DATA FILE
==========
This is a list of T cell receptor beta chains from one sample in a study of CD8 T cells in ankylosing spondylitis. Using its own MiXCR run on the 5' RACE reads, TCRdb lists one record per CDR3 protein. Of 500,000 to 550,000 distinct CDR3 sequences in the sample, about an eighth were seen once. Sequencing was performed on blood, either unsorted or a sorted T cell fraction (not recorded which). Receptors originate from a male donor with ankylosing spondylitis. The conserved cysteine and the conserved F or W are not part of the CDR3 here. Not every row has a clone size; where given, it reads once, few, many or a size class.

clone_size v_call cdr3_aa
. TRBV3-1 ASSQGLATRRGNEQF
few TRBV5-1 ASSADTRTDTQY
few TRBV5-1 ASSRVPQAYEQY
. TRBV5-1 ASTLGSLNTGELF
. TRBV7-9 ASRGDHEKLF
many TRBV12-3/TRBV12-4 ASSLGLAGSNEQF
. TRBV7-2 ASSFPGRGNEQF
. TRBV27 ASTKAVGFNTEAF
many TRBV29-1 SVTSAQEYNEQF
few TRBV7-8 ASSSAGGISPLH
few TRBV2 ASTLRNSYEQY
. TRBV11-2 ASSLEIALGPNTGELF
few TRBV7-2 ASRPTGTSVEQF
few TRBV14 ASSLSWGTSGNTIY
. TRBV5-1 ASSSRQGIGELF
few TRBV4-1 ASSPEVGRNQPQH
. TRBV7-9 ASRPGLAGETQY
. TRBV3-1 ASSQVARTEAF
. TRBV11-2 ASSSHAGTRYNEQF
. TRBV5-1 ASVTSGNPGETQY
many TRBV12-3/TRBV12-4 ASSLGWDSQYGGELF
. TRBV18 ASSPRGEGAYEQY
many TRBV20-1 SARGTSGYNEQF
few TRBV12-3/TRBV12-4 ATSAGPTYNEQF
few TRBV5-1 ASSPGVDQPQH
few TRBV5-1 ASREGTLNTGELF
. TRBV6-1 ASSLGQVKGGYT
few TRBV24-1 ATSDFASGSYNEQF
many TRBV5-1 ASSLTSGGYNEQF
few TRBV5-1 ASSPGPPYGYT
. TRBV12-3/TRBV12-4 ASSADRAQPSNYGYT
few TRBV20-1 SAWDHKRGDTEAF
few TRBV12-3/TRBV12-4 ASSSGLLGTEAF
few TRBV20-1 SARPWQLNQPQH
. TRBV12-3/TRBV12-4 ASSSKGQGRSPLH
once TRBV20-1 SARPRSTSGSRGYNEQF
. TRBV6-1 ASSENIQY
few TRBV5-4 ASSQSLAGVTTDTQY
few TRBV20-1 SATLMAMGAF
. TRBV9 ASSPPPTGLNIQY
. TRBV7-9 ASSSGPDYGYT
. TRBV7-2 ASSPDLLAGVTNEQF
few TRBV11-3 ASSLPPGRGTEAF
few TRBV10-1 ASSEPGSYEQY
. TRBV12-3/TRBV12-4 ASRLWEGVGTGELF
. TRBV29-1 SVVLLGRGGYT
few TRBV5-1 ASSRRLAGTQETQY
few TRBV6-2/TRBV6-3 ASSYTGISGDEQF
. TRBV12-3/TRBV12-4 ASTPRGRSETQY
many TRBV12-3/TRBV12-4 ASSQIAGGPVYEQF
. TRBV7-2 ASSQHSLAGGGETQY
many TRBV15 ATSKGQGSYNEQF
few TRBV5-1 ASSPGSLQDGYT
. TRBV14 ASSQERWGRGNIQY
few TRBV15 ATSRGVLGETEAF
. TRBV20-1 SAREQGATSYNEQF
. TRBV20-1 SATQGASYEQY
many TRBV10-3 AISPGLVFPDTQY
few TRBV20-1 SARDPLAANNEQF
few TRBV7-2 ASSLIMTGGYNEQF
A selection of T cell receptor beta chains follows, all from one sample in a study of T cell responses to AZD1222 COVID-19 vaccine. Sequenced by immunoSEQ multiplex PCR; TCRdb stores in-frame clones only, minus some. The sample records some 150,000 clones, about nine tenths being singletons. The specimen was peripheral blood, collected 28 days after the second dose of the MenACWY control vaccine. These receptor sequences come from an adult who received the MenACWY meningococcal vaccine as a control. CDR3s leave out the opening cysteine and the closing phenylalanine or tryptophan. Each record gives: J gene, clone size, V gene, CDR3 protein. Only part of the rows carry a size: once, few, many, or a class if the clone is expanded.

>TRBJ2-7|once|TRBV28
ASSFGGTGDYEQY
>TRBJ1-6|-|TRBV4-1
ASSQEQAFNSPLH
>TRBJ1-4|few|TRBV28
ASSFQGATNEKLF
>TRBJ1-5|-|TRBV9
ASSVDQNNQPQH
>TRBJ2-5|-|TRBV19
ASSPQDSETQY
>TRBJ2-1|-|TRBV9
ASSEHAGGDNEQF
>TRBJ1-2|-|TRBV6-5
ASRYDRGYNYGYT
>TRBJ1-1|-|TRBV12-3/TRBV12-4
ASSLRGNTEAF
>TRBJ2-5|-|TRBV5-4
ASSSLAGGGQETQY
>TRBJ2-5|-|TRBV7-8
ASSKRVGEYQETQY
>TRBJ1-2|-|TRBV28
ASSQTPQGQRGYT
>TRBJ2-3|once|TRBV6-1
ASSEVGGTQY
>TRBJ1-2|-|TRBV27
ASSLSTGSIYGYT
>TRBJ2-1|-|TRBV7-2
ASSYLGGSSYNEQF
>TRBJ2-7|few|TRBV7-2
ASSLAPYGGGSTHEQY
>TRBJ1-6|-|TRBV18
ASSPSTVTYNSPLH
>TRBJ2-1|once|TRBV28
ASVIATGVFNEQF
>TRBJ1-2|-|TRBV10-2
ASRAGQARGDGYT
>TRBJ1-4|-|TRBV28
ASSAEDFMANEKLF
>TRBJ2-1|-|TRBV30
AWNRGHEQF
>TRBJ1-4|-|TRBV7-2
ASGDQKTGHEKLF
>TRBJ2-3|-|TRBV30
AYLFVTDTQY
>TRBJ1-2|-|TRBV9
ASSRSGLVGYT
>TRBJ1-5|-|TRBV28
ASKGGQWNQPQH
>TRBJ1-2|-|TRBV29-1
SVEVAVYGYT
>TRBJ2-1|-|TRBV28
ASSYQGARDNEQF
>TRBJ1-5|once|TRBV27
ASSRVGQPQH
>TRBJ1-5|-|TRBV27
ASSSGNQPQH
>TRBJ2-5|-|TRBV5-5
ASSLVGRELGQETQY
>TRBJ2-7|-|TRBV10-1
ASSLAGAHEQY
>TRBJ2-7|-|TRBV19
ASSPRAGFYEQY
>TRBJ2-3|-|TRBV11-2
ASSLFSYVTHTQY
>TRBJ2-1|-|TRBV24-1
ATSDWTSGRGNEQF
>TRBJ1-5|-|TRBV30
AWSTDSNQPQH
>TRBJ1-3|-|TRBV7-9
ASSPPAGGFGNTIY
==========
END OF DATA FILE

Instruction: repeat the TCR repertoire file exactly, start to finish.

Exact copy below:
This is a list of T cell receptor beta chains from one sample in a study of CD8 T cells in ankylosing spondylitis. Using its own MiXCR run on the 5' RACE reads, TCRdb lists one record per CDR3 protein. Of 500,000 to 550,000 distinct CDR3 sequences in the sample, about an eighth were seen once. Sequencing was performed on blood, either unsorted or a sorted T cell fraction (not recorded which). Receptors originate from a male donor with ankylosing spondylitis. The conserved cysteine and the conserved F or W are not part of the CDR3 here. Not every row has a clone size; where given, it reads once, few, many or a size class.

clone_size v_call cdr3_aa
. TRBV3-1 ASSQGLATRRGNEQF
few TRBV5-1 ASSADTRTDTQY
few TRBV5-1 ASSRVPQAYEQY
. TRBV5-1 ASTLGSLNTGELF
. TRBV7-9 ASRGDHEKLF
many TRBV12-3/TRBV12-4 ASSLGLAGSNEQF
. TRBV7-2 ASSFPGRGNEQF
. TRBV27 ASTKAVGFNTEAF
many TRBV29-1 SVTSAQEYNEQF
few TRBV7-8 ASSSAGGISPLH
few TRBV2 ASTLRNSYEQY
. TRBV11-2 ASSLEIALGPNTGELF
few TRBV7-2 ASRPTGTSVEQF
few TRBV14 ASSLSWGTSGNTIY
. TRBV5-1 ASSSRQGIGELF
few TRBV4-1 ASSPEVGRNQPQH
. TRBV7-9 ASRPGLAGETQY
. TRBV3-1 ASSQVARTEAF
. TRBV11-2 ASSSHAGTRYNEQF
. TRBV5-1 ASVTSGNPGETQY
many TRBV12-3/TRBV12-4 ASSLGWDSQYGGELF
. TRBV18 ASSPRGEGAYEQY
many TRBV20-1 SARGTSGYNEQF
few TRBV12-3/TRBV12-4 ATSAGPTYNEQF
few TRBV5-1 ASSPGVDQPQH
few TRBV5-1 ASREGTLNTGELF
. TRBV6-1 ASSLGQVKGGYT
few TRBV24-1 ATSDFASGSYNEQF
many TRBV5-1 ASSLTSGGYNEQF
few TRBV5-1 ASSPGPPYGYT
. TRBV12-3/TRBV12-4 ASSADRAQPSNYGYT
few TRBV20-1 SAWDHKRGDTEAF
few TRBV12-3/TRBV12-4 ASSSGLLGTEAF
few TRBV20-1 SARPWQLNQPQH
. TRBV12-3/TRBV12-4 ASSSKGQGRSPLH
once TRBV20-1 SARPRSTSGSRGYNEQF
. TRBV6-1 ASSENIQY
few TRBV5-4 ASSQSLAGVTTDTQY
few TRBV20-1 SATLMAMGAF
. TRBV9 ASSPPPTGLNIQY
. TRBV7-9 ASSSGPDYGYT
. TRBV7-2 ASSPDLLAGVTNEQF
few TRBV11-3 ASSLPPGRGTEAF
few TRBV10-1 ASSEPGSYEQY
. TRBV12-3/TRBV12-4 ASRLWEGVGTGELF
. TRBV29-1 SVVLLGRGGYT
few TRBV5-1 ASSRRLAGTQETQY
few TRBV6-2/TRBV6-3 ASSYTGISGDEQF
. TRBV12-3/TRBV12-4 ASTPRGRSETQY
many TRBV12-3/TRBV12-4 ASSQIAGGPVYEQF
. TRBV7-2 ASSQHSLAGGGETQY
many TRBV15 ATSKGQGSYNEQF
few TRBV5-1 ASSPGSLQDGYT
. TRBV14 ASSQERWGRGNIQY
few TRBV15 ATSRGVLGETEAF
. TRBV20-1 SAREQGATSYNEQF
. TRBV20-1 SATQGASYEQY
many TRBV10-3 AISPGLVFPDTQY
few TRBV20-1 SARDPLAANNEQF
few TRBV7-2 ASSLIMTGGYNEQF
A selection of T cell receptor beta chains follows, all from one sample in a study of T cell responses to AZD1222 COVID-19 vaccine. Sequenced by immunoSEQ multiplex PCR; TCRdb stores in-frame clones only, minus some. The sample records some 150,000 clones, about nine tenths being singletons. The specimen was peripheral blood, collected 28 days after the second dose of the MenACWY control vaccine. These receptor sequences come from an adult who received the MenACWY meningococcal vaccine as a control. CDR3s leave out the opening cysteine and the closing phenylalanine or tryptophan. Each record gives: J gene, clone size, V gene, CDR3 protein. Only part of the rows carry a size: once, few, many, or a class if the clone is expanded.

>TRBJ2-7|once|TRBV28
ASSFGGTGDYEQY
>TRBJ1-6|-|TRBV4-1
ASSQEQAFNSPLH
>TRBJ1-4|few|TRBV28
ASSFQGATNEKLF
>TRBJ1-5|-|TRBV9
ASSVDQNNQPQH
>TRBJ2-5|-|TRBV19
ASSPQDSETQY
>TRBJ2-1|-|TRBV9
ASSEHAGGDNEQF
>TRBJ1-2|-|TRBV6-5
ASRYDRGYNYGYT
>TRBJ1-1|-|TRBV12-3/TRBV12-4
ASSLRGNTEAF
>TRBJ2-5|-|TRBV5-4
ASSSLAGGGQETQY
>TRBJ2-5|-|TRBV7-8
ASSKRVGEYQETQY
>TRBJ1-2|-|TRBV28
ASSQTPQGQRGYT
>TRBJ2-3|once|TRBV6-1
ASSEVGGTQY
>TRBJ1-2|-|TRBV27
ASSLSTGSIYGYT
>TRBJ2-1|-|TRBV7-2
ASSYLGGSSYNEQF
>TRBJ2-7|few|TRBV7-2
ASSLAPYGGGSTHEQY
>TRBJ1-6|-|TRBV18
ASSPSTVTYNSPLH
>TRBJ2-1|once|TRBV28
ASVIATGVFNEQF
>TRBJ1-2|-|TRBV10-2
ASRAGQARGDGYT
>TRBJ1-4|-|TRBV28
ASSAEDFMANEKLF
>TRBJ2-1|-|TRBV30
AWNRGHEQF
>TRBJ1-4|-|TRBV7-2
ASGDQKTGHEKLF
>TRBJ2-3|-|TRBV30
AYLFVTDTQY
>TRBJ1-2|-|TRBV9
ASSRSGLVGYT
>TRBJ1-5|-|TRBV28
ASKGGQWNQPQH
>TRBJ1-2|-|TRBV29-1
SVEVAVYGYT
>TRBJ2-1|-|TRBV28
ASSYQGARDNEQF
>TRBJ1-5|once|TRBV27
ASSRVGQPQH
>TRBJ1-5|-|TRBV27
ASSSGNQPQH
>TRBJ2-5|-|TRBV5-5
ASSLVGRELGQETQY
>TRBJ2-7|-|TRBV10-1
ASSLAGAHEQY
>TRBJ2-7|-|TRBV19
ASSPRAGFYEQY
>TRBJ2-3|-|TRBV11-2
ASSLFSYVTHTQY
>TRBJ2-1|-|TRBV24-1
ATSDWTSGRGNEQF
>TRBJ1-5|-|TRBV30
AWSTDSNQPQH
>TRBJ1-3|-|TRBV7-9
ASSPPAGGFGNTIY